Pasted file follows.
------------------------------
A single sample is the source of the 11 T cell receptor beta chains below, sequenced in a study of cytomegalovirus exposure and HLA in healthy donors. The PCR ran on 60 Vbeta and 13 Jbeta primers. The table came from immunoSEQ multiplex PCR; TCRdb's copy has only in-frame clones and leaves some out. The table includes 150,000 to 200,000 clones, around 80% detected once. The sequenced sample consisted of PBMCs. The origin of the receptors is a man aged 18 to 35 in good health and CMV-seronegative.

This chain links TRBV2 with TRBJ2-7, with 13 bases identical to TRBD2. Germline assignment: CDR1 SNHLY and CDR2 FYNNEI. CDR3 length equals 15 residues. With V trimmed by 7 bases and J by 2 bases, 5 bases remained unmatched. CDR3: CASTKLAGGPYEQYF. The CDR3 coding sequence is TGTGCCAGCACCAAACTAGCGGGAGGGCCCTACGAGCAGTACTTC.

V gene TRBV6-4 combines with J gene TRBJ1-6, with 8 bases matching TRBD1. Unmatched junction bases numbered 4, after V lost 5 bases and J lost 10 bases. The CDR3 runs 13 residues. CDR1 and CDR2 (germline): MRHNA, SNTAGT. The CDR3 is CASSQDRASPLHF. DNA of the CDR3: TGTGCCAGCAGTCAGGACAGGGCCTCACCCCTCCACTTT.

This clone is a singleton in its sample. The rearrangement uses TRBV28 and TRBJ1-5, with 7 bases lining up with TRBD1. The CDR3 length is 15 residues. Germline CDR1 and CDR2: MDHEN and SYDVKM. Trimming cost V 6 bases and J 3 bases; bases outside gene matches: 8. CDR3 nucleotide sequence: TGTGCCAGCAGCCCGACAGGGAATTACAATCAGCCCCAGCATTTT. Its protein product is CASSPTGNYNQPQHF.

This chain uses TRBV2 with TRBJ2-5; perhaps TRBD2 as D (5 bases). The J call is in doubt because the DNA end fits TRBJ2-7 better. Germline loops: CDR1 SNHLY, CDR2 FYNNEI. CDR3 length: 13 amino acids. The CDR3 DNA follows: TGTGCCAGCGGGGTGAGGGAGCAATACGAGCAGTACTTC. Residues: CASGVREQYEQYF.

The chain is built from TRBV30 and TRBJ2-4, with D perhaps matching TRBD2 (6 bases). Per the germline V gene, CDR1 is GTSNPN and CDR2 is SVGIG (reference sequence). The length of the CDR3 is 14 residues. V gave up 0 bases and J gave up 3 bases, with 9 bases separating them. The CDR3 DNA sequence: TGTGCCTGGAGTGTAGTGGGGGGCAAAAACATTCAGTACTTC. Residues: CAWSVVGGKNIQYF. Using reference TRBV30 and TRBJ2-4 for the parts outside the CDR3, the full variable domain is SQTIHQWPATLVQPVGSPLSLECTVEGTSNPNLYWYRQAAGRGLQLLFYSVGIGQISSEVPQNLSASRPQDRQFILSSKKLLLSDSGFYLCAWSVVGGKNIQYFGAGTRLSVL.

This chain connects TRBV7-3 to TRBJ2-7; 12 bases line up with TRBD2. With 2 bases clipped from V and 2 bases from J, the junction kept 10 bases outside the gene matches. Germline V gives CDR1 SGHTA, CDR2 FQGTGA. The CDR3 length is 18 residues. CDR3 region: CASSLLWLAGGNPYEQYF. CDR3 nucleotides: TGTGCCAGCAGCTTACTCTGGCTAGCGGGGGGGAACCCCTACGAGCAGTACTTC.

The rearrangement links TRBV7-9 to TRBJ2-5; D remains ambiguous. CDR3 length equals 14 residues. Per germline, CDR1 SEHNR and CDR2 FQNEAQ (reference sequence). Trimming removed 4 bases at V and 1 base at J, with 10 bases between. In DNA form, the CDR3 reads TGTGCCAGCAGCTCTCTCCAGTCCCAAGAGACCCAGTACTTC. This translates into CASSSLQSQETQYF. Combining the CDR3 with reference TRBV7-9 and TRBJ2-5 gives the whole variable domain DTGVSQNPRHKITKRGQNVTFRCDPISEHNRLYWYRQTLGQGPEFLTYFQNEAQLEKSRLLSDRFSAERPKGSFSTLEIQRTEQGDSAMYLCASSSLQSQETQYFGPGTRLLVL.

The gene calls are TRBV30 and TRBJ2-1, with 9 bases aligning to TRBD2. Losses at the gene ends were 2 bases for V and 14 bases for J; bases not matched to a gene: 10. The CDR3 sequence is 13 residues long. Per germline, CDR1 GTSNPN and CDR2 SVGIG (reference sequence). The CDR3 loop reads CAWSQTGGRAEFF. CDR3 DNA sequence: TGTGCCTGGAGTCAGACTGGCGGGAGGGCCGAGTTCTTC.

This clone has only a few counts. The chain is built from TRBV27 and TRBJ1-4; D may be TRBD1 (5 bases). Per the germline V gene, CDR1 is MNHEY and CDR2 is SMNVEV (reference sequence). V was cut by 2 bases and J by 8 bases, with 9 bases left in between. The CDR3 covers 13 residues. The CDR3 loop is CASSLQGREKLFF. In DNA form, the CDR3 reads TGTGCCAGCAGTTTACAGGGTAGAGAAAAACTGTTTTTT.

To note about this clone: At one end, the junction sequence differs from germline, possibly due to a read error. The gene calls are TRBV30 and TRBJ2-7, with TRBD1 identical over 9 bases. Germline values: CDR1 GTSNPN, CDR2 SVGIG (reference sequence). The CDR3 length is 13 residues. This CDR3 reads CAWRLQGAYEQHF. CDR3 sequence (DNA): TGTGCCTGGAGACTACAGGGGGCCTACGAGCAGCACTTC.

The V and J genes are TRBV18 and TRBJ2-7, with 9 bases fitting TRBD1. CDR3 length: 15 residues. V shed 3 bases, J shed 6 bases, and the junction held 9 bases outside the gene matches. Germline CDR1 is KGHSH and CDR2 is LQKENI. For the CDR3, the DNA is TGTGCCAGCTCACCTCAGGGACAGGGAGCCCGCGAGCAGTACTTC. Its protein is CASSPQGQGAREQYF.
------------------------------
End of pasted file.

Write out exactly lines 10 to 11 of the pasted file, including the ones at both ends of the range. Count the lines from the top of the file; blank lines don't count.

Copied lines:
This clone has only a few counts. The chain is built from TRBV27 and TRBJ1-4; D may be TRBD1 (5 bases). Per the germline V gene, CDR1 is MNHEY and CDR2 is SMNVEV (reference sequence). V was cut by 2 bases and J by 8 bases, with 9 bases left in between. The CDR3 covers 13 residues. The CDR3 loop is CASSLQGREKLFF. In DNA form, the CDR3 reads TGTGCCAGCAGTTTACAGGGTAGAGAAAAACTGTTTTTT.

To note about this clone: At one end, the junction sequence differs from germline, possibly due to a read error. The gene calls are TRBV30 and TRBJ2-7, with TRBD1 identical over 9 bases. Germline values: CDR1 GTSNPN, CDR2 SVGIG (reference sequence). The CDR3 length is 13 residues. This CDR3 reads CAWRLQGAYEQHF. CDR3 sequence (DNA): TGTGCCTGGAGACTACAGGGGGCCTACGAGCAGCACTTC.